New York City FC manager Patrick Vieira said recent reports out of France linking him to the top job at Nice aren't true and make him "smile."
Vieira, 41, took over the head coaching role at NYCFC at the beginning of 2016 following the departure of Jason Kreis, who managed the team in its inaugural season.
The former Arsenal and France midfielder had been linked to a position with Nantes in recent days, and on Tuesday a story in L'Equipe suggested a recent trip to Europe was to sign a contract to manage Nice, whose former coach Lucien Favre just took over at Borussia Dortmund.
However, following NYCFC training on Thursday, Vieira told MLSSoccer.com: "It makes me smile, because of course there's no contract being signed or anything like that.
"This is the wrong information. I'm here, like always. I'm really happy. I really enjoy my work, I really enjoy being part of this football club. I'm just focusing and concentrating about our next game."
Vieira confirmed to MLSSoccer.com that he was in France over the weekend, but that he'd been there for family business. He then went on to say that he felt the club, who is in second place in Major League Soccer's Eastern Conference, are in a "really good period" and the he is not thinking about a move.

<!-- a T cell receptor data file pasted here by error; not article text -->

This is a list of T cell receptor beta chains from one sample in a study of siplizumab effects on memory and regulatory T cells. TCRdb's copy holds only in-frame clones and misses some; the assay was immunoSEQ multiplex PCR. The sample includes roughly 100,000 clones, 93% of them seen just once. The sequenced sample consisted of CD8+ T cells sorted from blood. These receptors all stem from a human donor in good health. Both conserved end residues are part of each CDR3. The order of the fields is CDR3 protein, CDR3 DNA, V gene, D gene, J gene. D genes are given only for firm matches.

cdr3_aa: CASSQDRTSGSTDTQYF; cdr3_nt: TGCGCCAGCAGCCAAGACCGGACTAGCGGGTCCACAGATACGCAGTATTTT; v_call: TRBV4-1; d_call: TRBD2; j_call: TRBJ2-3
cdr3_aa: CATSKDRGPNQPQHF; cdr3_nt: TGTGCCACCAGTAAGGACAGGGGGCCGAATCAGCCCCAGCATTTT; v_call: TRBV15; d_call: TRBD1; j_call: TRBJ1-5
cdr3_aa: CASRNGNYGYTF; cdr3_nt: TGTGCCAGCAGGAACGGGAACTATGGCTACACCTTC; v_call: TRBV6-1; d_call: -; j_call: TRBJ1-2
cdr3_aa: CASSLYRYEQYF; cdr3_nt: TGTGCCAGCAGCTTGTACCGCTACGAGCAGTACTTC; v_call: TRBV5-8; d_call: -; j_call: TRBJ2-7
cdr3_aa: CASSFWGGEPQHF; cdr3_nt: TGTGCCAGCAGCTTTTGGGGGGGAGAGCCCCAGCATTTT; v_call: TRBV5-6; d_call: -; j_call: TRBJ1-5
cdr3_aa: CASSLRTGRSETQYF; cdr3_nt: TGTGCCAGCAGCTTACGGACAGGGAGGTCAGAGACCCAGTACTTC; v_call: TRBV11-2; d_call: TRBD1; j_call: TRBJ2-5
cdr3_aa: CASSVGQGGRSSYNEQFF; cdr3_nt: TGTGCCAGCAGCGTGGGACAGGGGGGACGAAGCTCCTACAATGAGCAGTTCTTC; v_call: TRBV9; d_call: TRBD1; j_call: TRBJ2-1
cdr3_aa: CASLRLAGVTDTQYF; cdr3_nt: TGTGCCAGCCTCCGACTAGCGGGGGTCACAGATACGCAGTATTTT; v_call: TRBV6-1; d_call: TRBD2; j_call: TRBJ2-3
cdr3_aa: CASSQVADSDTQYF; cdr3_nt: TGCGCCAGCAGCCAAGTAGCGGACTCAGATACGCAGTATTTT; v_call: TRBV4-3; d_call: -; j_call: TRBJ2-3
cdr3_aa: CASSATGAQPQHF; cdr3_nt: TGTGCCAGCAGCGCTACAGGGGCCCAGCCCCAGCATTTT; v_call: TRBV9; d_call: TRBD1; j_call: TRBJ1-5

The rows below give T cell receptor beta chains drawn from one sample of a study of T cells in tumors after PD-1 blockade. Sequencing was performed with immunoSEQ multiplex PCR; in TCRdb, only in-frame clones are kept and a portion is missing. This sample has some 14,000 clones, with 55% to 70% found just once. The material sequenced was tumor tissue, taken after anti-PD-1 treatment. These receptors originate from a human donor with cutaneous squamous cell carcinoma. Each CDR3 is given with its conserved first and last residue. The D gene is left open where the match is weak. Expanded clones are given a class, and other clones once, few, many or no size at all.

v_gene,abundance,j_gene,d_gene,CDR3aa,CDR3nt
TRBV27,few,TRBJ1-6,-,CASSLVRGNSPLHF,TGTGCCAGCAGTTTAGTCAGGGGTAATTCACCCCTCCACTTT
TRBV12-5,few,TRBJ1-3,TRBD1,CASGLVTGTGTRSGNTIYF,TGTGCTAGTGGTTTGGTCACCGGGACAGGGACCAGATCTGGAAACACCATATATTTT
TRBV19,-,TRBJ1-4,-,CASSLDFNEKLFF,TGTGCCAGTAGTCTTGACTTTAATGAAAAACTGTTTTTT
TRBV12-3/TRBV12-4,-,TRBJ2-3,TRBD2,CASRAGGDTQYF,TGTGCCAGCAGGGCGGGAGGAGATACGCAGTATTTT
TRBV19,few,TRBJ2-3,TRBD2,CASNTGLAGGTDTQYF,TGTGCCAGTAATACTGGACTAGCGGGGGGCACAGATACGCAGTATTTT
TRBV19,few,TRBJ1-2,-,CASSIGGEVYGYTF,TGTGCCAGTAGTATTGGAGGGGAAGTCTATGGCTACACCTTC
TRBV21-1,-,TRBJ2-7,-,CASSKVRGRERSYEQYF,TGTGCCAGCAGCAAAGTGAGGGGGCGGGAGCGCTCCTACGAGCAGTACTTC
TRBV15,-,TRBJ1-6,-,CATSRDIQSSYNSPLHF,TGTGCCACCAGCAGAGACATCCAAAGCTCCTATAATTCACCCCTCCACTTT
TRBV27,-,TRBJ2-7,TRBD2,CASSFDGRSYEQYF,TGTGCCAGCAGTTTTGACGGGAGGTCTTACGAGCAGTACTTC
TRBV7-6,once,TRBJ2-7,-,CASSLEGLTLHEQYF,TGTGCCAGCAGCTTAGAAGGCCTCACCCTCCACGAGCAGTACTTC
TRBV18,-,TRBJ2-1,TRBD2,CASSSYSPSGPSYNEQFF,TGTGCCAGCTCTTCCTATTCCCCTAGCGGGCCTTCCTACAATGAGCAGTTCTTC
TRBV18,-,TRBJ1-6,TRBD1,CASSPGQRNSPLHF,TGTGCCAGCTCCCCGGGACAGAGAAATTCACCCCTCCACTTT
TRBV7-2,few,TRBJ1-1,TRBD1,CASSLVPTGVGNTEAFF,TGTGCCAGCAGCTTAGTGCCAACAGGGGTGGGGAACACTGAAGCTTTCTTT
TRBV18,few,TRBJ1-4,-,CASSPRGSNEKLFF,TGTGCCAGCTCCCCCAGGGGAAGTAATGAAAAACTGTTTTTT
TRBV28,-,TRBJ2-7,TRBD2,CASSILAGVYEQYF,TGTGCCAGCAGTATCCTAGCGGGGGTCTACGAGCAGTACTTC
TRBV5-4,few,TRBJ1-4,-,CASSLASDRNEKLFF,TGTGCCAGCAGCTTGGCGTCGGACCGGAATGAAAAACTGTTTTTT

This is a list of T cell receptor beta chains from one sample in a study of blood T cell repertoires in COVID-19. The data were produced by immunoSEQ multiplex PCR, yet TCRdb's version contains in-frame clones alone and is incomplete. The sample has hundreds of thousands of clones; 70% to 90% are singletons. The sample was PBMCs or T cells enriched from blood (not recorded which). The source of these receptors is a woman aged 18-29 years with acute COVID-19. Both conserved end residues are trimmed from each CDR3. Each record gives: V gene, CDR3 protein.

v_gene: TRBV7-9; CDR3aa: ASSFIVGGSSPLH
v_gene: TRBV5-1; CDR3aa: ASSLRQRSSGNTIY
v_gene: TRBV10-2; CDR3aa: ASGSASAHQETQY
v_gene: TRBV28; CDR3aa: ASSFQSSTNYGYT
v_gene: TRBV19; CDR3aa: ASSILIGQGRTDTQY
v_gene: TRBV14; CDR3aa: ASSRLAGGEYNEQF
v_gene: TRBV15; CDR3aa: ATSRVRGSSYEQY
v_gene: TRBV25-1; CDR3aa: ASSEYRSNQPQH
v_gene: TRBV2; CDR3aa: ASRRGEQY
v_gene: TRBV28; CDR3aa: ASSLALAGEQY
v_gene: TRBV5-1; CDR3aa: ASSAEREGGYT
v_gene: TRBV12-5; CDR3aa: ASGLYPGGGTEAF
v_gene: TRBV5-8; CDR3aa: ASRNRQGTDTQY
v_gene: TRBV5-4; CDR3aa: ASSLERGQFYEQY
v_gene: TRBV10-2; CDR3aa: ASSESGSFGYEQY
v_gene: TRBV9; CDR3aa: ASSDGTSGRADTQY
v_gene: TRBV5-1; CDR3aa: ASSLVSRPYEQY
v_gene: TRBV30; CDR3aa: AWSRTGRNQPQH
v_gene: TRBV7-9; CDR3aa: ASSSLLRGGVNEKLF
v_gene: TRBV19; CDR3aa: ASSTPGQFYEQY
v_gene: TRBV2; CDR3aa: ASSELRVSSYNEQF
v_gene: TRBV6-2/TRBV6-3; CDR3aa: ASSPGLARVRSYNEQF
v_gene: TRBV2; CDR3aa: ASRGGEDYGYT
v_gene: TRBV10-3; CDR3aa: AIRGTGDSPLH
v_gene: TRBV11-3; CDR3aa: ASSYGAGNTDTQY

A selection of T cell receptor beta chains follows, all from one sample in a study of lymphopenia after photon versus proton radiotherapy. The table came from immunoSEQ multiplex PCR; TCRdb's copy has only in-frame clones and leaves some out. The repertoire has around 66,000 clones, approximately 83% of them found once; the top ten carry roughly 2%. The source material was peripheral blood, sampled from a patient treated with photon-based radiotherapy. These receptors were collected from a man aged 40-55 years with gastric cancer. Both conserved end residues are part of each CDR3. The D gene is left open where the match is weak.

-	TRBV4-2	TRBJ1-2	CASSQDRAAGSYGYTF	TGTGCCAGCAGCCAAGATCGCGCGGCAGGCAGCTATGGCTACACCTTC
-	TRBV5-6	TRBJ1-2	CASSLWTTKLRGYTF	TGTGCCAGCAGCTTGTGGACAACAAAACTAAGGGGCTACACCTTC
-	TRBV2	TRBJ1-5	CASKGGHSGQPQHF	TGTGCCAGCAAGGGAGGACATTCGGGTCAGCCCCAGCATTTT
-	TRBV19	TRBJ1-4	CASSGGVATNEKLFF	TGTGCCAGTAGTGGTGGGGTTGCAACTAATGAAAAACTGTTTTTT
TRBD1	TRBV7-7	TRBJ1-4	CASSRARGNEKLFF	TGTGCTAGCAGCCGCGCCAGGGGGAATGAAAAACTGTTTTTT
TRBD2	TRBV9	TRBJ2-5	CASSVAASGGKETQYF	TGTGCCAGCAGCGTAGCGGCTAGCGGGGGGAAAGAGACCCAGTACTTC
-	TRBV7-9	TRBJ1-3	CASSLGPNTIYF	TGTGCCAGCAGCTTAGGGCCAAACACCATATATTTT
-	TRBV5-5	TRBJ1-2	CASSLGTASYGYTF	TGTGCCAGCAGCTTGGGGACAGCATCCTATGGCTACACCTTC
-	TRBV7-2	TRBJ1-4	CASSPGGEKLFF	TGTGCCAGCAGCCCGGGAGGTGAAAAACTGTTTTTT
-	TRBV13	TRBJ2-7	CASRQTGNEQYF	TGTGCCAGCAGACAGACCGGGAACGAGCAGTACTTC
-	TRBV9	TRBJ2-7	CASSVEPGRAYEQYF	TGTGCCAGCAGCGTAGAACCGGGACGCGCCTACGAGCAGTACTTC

"We're doing really well," Vieira said. "I don't want players, myself, my staff or anybody in this football club to be distracted by what's going on. My head, my focus and my energy are here.
"That situation is the same for me. Things that I can control are being here, having my head, my energy to this football club and then everything going out is out of my hands. I can't control what's going on in France, what's going on England or what's going on anywhere else.
"I have a fantastic relationship with the people of this football club. We've always been clear with each other. For me this is the most important. The other things, I let people do what they need to do or say what they need to say.
"The players are going to go to social media and they're going to [see] things, but when they come into training they will see my commitment, my energy and my desire to prepare the game and this is the only things I can do.
"There's no point for me to talk to them because there is nothing to say."